We had a quiet Fourth of July, as perhaps best suits a pandemic year when millions are in the streets seeking justice despite the risks.
There was no big family barbecue, as in years past. We thought about heading up to see Kim’s family, but the logistics of that were prohibitive given the limited amount of things we could do together. We did fire up the grill for the four of us, though. Burgers, dogs, brats, and a few of the usual sides – a small bit of normality in a time of upheaval. It’s good to share food with the people you love.
The city officially canceled its fireworks in order to avoid having large crowds gather to spread the pandemic (and three cheers for a government that actually behaves as rational adults these days), but the neighbors more than made up for it. The annual War for Darwin’s Basement, where guys nicknamed Lefty and Claw compete to see who can burn down their garage first, gets started around Flag Day here in Our Little Town and usually continues for another week or two past Independence Day as supplies get used up. We go through this every year, as noted, but this year it was more intense than usual – apparently all over the country, too, from what I gathered. Our neighbors across the street put on a 90-minute display Saturday night that was truly impressive, for example (they were polite about it so we didn’t mind, and to be honest it was a nice show), and by about 10pm on the Fourth the entire city smelled like gunpowder and sounded like the inside of a popcorn machine. It’s been a long year. People needed to blow shit up. Not sure how many garages went up this year – the local paper stopped printing weekend editions last month, so I won’t find out until tomorrow. I put the over/under at 6.
We sprung for Disney+ just to see Hamilton again – this time with the original cast – and that’s how we spent the evening.
It’s good to be reminded of what this country started out to be and how high we aimed. We’ve never hit those goals, which is part of being human I guess, but they're worthwhile goals nonetheless and we’ve made progress in some ways – more than the Founders perhaps expected or even wanted, some of them. The fact that problems remain doesn’t deny the fact that there has been progress.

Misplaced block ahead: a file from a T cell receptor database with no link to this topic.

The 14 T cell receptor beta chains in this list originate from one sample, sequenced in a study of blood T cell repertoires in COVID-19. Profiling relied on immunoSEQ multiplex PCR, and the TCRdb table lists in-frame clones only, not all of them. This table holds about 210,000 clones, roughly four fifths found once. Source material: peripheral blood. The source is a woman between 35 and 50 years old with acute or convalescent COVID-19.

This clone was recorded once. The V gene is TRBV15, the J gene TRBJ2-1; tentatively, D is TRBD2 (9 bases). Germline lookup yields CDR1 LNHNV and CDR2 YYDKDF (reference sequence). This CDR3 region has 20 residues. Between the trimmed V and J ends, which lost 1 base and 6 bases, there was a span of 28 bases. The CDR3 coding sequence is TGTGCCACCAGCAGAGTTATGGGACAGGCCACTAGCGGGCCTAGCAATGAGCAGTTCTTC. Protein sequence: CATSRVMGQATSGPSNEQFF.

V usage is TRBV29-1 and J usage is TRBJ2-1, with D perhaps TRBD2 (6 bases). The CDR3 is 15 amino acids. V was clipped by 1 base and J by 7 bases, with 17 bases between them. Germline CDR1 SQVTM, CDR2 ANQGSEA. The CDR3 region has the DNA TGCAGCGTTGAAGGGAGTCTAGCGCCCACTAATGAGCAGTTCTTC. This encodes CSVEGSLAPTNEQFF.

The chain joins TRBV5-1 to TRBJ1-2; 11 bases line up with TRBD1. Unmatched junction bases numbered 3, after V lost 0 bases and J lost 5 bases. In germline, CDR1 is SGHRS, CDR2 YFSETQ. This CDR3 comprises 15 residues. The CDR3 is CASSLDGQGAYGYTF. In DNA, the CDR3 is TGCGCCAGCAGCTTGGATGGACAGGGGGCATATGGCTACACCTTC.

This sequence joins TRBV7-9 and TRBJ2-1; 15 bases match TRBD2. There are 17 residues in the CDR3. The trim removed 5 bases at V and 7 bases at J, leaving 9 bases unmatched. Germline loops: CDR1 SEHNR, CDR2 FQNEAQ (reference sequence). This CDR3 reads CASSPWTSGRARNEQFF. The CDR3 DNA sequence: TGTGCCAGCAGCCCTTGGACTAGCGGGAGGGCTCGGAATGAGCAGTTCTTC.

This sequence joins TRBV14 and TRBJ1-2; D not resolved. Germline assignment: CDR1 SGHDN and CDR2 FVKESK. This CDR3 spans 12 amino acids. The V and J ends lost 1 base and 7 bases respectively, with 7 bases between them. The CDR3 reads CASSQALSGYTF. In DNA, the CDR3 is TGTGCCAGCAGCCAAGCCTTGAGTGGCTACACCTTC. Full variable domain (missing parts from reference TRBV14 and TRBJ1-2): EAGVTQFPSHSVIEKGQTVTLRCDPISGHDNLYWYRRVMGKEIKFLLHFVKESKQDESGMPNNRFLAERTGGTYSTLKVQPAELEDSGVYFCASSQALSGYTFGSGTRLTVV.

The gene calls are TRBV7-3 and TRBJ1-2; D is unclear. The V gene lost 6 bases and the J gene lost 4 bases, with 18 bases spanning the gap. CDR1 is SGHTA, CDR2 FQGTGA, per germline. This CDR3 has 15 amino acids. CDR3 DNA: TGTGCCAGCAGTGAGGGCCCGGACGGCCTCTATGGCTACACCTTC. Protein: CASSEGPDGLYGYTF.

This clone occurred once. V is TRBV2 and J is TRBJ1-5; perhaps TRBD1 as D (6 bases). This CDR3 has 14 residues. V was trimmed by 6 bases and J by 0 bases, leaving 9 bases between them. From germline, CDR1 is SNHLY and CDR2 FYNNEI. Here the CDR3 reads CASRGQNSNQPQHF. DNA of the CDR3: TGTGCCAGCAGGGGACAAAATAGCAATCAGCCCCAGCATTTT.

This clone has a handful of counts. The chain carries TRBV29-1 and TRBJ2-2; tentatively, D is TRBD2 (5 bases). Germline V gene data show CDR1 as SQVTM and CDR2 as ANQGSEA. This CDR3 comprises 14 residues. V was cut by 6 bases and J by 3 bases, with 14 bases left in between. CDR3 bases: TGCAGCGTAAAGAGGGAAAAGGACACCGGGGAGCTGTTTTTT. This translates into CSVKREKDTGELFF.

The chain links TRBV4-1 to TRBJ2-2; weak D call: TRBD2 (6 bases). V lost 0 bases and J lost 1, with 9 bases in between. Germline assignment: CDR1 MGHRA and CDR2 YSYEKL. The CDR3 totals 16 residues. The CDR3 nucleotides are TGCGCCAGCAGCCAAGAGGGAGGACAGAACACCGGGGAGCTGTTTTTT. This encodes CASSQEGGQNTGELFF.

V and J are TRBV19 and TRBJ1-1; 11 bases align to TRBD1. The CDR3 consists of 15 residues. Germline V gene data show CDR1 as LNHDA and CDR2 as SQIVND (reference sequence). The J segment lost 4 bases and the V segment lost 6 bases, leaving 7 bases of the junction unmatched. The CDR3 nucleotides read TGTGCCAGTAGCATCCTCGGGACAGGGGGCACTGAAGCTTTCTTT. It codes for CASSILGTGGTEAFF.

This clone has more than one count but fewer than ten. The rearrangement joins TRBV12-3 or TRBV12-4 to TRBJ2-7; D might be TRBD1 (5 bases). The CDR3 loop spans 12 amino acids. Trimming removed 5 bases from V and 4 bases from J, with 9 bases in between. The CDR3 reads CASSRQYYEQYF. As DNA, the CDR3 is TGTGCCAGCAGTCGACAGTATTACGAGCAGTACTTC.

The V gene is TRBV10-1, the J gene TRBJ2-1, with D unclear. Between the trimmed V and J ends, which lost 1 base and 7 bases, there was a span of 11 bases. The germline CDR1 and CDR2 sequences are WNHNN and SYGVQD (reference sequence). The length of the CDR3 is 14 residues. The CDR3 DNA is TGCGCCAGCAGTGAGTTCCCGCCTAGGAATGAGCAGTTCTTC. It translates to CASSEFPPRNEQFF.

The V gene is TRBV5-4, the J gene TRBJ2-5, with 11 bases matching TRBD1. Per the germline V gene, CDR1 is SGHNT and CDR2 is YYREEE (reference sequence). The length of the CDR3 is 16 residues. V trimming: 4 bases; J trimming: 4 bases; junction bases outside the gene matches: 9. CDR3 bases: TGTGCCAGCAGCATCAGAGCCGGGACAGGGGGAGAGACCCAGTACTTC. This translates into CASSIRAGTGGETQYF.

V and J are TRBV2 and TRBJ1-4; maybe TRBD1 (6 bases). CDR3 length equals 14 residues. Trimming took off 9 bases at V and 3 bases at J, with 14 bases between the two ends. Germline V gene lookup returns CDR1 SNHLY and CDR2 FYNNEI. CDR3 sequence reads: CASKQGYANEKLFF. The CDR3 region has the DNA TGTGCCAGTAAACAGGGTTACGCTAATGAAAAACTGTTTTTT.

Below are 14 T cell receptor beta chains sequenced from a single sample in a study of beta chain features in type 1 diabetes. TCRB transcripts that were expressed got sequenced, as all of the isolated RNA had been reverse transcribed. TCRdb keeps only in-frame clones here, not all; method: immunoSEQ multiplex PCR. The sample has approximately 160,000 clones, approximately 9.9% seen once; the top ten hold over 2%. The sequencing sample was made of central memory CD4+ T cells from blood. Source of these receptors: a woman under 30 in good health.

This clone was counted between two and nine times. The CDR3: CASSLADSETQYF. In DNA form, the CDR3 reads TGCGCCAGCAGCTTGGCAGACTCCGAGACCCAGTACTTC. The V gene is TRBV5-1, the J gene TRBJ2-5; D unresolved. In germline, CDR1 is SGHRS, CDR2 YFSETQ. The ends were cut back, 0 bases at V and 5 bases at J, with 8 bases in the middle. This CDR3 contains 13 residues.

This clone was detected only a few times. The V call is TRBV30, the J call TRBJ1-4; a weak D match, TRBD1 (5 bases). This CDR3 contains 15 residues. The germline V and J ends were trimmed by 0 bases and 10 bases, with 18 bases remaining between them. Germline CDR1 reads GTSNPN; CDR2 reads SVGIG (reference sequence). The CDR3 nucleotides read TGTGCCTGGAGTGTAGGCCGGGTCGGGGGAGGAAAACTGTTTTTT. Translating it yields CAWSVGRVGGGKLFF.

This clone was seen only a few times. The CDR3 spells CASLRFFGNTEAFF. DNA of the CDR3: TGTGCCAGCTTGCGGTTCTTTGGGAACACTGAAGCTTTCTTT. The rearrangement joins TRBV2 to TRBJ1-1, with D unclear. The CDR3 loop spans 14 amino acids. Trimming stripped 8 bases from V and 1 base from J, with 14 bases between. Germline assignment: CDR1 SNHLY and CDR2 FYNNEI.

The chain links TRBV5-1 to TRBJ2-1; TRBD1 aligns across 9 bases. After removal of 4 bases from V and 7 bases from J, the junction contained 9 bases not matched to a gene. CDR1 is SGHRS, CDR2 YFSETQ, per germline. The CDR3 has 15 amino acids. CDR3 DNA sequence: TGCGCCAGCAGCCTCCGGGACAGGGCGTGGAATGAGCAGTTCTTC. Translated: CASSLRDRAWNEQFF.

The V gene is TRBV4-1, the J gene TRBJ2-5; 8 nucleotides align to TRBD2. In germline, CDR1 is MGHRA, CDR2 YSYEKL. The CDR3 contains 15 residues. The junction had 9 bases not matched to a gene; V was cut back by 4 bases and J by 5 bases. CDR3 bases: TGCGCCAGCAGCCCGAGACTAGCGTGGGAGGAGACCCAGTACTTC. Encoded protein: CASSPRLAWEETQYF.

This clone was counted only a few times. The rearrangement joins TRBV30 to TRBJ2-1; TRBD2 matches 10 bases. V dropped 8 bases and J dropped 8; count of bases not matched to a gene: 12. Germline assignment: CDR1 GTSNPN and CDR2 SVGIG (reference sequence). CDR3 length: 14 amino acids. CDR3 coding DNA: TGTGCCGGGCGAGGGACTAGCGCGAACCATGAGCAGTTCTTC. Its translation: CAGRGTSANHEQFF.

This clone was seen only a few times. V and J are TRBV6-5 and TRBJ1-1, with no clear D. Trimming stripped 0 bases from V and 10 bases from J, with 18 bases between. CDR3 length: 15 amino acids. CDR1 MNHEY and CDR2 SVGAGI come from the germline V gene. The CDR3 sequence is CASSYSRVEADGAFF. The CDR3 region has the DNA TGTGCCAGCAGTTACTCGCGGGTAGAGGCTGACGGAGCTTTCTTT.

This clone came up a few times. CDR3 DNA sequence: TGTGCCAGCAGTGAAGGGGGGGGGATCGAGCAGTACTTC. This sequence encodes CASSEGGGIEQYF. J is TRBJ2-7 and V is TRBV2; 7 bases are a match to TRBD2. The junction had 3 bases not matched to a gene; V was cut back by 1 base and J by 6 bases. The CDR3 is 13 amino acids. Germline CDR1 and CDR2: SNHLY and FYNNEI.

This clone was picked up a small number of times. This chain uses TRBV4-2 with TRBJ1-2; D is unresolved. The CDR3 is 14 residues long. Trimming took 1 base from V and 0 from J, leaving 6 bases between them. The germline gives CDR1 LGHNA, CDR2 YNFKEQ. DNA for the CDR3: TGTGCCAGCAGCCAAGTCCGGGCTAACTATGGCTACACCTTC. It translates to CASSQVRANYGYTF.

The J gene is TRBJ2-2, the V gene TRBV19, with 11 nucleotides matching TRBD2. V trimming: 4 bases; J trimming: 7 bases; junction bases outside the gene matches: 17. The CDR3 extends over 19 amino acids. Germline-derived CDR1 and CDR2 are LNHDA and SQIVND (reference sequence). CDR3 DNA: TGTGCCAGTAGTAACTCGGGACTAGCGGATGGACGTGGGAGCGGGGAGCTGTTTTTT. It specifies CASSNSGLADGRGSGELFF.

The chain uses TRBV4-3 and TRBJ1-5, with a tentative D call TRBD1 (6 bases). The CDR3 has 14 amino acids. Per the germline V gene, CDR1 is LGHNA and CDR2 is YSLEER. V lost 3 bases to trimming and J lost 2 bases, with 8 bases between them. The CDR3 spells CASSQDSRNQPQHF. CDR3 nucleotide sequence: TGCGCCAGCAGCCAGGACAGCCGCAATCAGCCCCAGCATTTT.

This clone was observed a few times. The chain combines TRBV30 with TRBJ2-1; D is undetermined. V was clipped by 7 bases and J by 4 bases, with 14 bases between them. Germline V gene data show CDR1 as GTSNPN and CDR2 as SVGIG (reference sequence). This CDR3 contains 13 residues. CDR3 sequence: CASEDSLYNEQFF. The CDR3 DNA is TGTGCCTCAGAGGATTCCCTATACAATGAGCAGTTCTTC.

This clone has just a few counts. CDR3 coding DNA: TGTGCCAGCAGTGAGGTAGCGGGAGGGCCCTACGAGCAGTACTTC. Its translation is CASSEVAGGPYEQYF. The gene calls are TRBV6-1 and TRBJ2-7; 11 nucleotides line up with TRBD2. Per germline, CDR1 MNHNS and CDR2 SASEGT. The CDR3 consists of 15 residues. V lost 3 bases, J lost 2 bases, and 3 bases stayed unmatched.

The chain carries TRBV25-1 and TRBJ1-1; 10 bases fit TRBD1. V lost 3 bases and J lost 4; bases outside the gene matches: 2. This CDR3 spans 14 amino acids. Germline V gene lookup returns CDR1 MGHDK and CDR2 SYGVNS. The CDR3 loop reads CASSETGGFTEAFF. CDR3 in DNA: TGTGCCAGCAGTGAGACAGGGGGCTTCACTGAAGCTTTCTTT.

But if this year has taught us anything, it is how far the United States still has to go to live up to its own values. Liberty. Equality. Happiness. The American catechism, as outlined in the Declaration of Independence. It’s appalling how many Americans are left out of that.
These are hard times to be an American. We are governed by a petit-Fascist grifter whose only goal is to stay one step ahead of the law and loot the place and enabled by a compliant party happy to burn the place down as long as they get to keep power over the ashes. He is supported by far too many authoritarian wannabes eager to limit the promise of the country to people who look and act just like them. As a nation we have failed the test of the coronavirus, and the just anger of the excluded demonstrates precisely how far we have to go before we can claim to embody our own values.
But we are Americans. All of us.
I like to believe we will progress. That we will work toward our own values, to bring into the promise of America those who have been forcibly kept out of it.
We will do these things or we will fade from history, having thrown away our shot.